This vision of maturity as interdependence wonderfully matches Paul’s description of the church as a body (see 1 Corinthians, Romans, and Ephesians). A body is a beautiful illustration of interdependence. Each part functions within its role, acknowledging its interdependence with the other parts. Each part takes responsibility for its own function – an eye sees, and ear hears, a foot moves – but doesn’t try to act as a complete body on its own. A church which practices interdependence grows up in maturity, love, and unity (see Ephesians 4).

In a “dependent” church, the individual members don’t do much of anything. They are consumers. They desire to be “fed” but won’t do any feeding. They live on the spiritual milk handed out by the preacher each Sunday. They are dependent on the human leader of the church and if that leader fails, their faith is lost. I don’t mean to blame the members. Leaders often foster this kind of thinking. Abusive leaders, or leaders with a Messiah complex, foster this kind of dependence, intentionally or unintentionally keeping their congregation in a state of dependence.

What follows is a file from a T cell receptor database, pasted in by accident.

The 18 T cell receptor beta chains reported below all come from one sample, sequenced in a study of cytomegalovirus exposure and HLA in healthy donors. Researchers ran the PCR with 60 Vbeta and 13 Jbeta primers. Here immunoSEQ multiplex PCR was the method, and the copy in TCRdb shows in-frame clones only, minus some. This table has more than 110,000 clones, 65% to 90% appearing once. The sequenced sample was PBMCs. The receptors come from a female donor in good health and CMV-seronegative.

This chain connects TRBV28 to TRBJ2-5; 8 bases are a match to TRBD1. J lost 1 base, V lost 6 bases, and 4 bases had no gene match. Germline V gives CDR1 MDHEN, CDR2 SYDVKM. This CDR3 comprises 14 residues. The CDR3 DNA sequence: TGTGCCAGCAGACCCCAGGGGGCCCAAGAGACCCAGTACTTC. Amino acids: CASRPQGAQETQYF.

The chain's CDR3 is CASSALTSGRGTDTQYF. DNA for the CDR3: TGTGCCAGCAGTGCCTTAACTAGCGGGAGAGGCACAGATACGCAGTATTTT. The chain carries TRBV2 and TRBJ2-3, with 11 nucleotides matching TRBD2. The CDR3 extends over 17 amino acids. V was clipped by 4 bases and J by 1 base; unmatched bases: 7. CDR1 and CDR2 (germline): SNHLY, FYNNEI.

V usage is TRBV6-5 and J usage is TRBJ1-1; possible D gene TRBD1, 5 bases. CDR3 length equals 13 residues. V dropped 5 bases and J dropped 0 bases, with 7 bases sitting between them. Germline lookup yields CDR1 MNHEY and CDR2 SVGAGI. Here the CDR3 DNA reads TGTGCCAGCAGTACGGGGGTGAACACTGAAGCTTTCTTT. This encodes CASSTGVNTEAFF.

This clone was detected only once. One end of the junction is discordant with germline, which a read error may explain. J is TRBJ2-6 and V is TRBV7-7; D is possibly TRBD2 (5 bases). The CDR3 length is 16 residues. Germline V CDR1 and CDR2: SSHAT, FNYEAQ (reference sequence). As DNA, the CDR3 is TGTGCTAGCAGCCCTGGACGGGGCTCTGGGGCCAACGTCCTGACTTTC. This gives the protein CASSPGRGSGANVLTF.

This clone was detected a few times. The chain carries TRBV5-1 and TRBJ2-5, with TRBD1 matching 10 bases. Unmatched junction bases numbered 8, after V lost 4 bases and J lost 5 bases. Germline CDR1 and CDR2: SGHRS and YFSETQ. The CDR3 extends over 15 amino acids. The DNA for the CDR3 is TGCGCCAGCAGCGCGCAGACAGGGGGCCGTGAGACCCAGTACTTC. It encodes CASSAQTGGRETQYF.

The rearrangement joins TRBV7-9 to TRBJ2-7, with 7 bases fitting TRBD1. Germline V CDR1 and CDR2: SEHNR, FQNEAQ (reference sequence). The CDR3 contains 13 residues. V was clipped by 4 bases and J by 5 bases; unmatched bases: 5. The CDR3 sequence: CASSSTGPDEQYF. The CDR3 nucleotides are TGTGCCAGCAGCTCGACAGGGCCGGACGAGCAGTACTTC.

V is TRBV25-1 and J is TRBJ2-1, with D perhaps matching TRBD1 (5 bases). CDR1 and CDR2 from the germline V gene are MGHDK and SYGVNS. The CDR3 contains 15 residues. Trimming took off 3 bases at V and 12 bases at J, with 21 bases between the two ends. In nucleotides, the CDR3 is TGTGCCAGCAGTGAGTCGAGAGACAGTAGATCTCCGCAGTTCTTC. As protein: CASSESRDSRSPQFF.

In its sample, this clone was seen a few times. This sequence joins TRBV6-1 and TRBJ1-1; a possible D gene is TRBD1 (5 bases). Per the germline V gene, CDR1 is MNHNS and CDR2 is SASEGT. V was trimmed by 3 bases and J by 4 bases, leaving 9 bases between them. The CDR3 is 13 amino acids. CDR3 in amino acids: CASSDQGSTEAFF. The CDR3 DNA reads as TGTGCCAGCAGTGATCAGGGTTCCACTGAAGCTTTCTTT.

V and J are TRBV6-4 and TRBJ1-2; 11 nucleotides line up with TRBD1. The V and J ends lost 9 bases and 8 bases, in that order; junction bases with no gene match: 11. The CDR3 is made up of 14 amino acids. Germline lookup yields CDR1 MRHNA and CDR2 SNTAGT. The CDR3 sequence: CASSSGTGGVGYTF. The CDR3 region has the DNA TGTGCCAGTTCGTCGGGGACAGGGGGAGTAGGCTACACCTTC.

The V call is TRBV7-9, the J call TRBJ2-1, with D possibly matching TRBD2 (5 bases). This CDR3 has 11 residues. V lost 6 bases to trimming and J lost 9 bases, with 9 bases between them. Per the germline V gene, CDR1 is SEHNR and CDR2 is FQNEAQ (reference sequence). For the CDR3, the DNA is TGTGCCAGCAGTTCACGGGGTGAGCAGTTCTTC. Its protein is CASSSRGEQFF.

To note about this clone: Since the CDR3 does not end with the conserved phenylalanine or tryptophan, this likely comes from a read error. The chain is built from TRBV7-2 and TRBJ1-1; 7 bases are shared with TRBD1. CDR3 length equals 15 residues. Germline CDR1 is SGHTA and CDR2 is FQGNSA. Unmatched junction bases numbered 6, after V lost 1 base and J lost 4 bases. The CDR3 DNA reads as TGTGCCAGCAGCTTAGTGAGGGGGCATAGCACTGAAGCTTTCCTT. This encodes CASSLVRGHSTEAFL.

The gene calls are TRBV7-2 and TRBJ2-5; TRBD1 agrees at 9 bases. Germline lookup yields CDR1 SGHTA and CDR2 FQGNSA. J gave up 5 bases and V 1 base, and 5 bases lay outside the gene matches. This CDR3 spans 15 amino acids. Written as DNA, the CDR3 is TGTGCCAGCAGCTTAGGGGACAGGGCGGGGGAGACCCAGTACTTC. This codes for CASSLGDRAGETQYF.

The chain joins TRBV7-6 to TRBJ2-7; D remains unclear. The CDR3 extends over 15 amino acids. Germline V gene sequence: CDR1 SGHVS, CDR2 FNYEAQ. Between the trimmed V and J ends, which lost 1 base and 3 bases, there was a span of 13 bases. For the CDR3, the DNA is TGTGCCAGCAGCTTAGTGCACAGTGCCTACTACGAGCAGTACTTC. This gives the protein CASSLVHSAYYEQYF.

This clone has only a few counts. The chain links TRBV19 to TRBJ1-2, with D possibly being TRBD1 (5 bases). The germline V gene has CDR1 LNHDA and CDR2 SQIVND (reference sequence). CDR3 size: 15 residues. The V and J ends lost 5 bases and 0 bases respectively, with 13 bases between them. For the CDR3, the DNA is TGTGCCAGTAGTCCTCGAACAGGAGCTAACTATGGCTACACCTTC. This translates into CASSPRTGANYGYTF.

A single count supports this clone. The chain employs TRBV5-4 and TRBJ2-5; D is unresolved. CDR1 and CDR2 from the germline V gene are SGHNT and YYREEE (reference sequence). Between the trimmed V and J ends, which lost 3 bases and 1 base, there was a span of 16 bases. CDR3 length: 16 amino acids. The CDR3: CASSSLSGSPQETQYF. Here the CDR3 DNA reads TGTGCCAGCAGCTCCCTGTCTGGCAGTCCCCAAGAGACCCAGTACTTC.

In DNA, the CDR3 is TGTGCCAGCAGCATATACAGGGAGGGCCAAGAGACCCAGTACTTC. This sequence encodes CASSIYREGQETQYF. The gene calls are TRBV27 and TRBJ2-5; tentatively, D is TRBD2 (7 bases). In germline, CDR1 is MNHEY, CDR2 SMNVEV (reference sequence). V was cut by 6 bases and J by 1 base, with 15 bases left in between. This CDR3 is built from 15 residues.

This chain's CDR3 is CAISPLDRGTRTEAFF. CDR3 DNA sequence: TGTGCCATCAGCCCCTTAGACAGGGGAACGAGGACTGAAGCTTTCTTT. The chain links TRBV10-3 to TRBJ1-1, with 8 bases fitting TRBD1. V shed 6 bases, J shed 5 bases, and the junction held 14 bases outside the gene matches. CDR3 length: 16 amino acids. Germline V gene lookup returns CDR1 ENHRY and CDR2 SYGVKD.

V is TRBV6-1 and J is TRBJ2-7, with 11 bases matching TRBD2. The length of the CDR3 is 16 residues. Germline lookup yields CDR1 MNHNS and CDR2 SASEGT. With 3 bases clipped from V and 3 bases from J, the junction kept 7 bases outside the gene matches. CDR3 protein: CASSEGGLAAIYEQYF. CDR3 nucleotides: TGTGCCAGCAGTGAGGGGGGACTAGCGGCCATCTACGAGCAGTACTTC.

In an “independent” church, individuals take responsibility for their own spiritual growth but don’t work together as a team. Churches of this ilk may be marked by in-fighting or jealousy. Perhaps the church in Corinth was overly marked by a spirit of independence where everyone was clamoring for their own voice to be heard. It was a church marked by pride instead of humility and factions instead of unity. Christians with a completely independent mindset may check-out of church altogether. After all, if they have everything they need within the themselves, why go to church in the first place?

In an “interdependent” church members see themselves as parts of a whole. Members with an interdependent mindset often look for churches where they can work as part of a team and utilize their gifts as part of a greater mission. Here everyone is moving toward the same goal – love, maturity, discipleship, service, evangelism, etc – but each person plays a different part. An interdependent church is like an orchestra playing in harmony. It embraces both unity and diversity. Each person takes responsibility for playing their own instrument well and rejoices when others play their instruments well. Leaders in interdependent churches encourage spiritual growth and cooperation between the parts. They try to create systems where growth occurs naturally and where the Spirit is given room to build up the body.

Of course, in one sense, all churches are fundamentally dependent. We are dependent upon the Head, the Source, the Authority, and the Builder, our Lord Jesus Christ.